Cherishing Differences

When Christina Fang and her family emigrated to the U.S. from Taiwan, the transition was challenging. She didn’t know anyone who spoke Mandarin in her new home of Sacramento, California, and she missed the community traditions she’d grown up with. She struggled to adapt to a new learning environment and to make friends.

Despite this, Fang insisted on trying new things and embracing her new home, which led her to volunteer at Sacramento, Calif., Lodge No. 6.

“Everyone warmly greeted me and demonstrated a sincere interest in my background,” Fang says about her first experience volunteering at the Lodge. “For the first time, I felt the courage to acknowledge everything that made me different as something to be cherished.”

In 2013, Fang was sponsored by the Sacramento Lodge when she received an MVS scholarship.

Inspired by a physician’s devotion to a family member’s rare condition, Fang resolved to care for others in the same holistic capacity. She started on a path to a career in medicine and attended the University of California-Berkeley, where she majored in integrative biology and Asian studies with a minor in music.

As Fang entered college, the confidence the Sacramento Elks instilled in her encouraged her to pursue her goals and maintain dedication to service and outreach. She volunteered at Camp Winning Hands, a camp sponsored by two California children’s hospitals for children with congenital hand differences. Fang learned what daily life looked like for the kids, many of whom emigrated to the U.S. like Fang and her family.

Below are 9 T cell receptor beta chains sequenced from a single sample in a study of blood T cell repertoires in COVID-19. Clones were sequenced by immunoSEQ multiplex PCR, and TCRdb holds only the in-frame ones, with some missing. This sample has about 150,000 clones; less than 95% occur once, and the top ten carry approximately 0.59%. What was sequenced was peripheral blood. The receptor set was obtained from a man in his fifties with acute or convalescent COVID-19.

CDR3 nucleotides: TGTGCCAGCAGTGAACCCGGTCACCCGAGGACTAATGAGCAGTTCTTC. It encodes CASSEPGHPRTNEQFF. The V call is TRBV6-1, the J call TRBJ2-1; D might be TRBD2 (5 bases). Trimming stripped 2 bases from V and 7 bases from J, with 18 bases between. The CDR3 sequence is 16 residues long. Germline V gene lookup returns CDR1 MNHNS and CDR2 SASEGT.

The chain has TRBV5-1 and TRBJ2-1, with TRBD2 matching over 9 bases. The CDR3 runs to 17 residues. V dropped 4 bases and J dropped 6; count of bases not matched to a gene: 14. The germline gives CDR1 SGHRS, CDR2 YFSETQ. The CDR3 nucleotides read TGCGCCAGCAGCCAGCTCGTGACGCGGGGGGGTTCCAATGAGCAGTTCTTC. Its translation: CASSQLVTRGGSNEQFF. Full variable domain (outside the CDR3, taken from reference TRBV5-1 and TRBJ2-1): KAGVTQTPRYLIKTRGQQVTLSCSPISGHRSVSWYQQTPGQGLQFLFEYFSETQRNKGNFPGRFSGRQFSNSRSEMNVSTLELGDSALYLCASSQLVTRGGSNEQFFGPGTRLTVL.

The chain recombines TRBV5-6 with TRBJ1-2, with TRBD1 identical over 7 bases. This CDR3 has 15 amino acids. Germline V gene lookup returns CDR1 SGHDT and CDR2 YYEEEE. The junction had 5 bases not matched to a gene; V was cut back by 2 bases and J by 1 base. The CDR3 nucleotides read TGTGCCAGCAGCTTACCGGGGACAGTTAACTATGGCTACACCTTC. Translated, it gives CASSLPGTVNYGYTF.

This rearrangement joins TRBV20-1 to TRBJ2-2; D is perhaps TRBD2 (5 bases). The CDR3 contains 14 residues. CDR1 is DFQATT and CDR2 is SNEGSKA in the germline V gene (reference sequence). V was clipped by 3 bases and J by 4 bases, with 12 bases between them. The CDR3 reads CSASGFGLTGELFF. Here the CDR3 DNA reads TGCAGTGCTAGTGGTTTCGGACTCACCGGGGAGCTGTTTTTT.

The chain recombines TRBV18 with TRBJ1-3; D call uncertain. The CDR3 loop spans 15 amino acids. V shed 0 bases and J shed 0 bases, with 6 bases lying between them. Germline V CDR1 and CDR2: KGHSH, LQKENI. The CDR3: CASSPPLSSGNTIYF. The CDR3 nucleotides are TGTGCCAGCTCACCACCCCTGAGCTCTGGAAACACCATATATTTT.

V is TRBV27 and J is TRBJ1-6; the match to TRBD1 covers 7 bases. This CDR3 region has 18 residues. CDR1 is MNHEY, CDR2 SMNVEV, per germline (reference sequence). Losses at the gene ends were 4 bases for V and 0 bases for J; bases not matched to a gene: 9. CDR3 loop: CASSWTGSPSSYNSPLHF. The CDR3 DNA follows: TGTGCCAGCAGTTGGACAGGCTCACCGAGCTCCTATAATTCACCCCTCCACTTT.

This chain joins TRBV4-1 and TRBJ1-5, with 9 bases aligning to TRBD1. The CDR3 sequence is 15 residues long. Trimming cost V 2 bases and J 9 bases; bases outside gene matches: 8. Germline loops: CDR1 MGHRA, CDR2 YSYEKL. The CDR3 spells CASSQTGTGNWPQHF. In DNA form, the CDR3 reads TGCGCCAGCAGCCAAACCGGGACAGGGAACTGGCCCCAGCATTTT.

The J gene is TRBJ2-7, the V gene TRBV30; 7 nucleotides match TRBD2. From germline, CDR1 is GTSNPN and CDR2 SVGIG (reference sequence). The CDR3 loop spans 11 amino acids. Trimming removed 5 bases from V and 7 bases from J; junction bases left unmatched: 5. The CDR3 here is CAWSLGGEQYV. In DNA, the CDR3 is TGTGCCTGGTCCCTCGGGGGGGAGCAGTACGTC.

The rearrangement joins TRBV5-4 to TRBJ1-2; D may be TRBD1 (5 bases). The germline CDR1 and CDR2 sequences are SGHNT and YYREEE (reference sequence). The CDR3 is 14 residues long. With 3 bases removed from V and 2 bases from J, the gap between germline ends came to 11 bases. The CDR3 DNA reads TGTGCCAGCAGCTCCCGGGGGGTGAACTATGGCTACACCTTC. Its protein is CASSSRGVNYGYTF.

Fang understood the challenges of navigating the healthcare system when English isn’t your first language, and she says she saw how “medicine provided the tools to help these children live lives as big as their dreams.” Volunteering as a camp counselor solidified Fang’s desire to work in urban underserved communities and engage in community outreach work and research.

In 2019, Fang received a Gunther & Lee Weigel Medical School Scholarship to support her education at the University of California-Irvine School of Medicine.

“My greatest desire in aspiring to become a primary care physician is to provide for people and open doors for them to reclaim the life they want to live,” Fang says. “I hope to invest longitudinally and holistically in patients as their physician, educator, advocate and friend.”

For Fang, a career as a primary care physician will allow her to be a compassionate and trustworthy advocate that empowers patients in the same way her community empowered her.

“It was my community that had built me up, encouraged me and believed in me,” Fang says. “[The Sacramento Elks] warmly embraced me and encouraged me to continue striving boldly. My sincere hope is to continue representing the Elks Lodge as I share my journey in becoming a physician with my community.”

After losing her husband, Gunther, to a staph infection in November 2009, the late Lee Weigel wanted to improve the quality of healthcare in our country. To realize that goal, she partnered with the Elks National Foundation to endow the Gunther and Lee Weigel Medical School Scholarship, which helps Elks scholars pursue careers in medicine. For more information, visit

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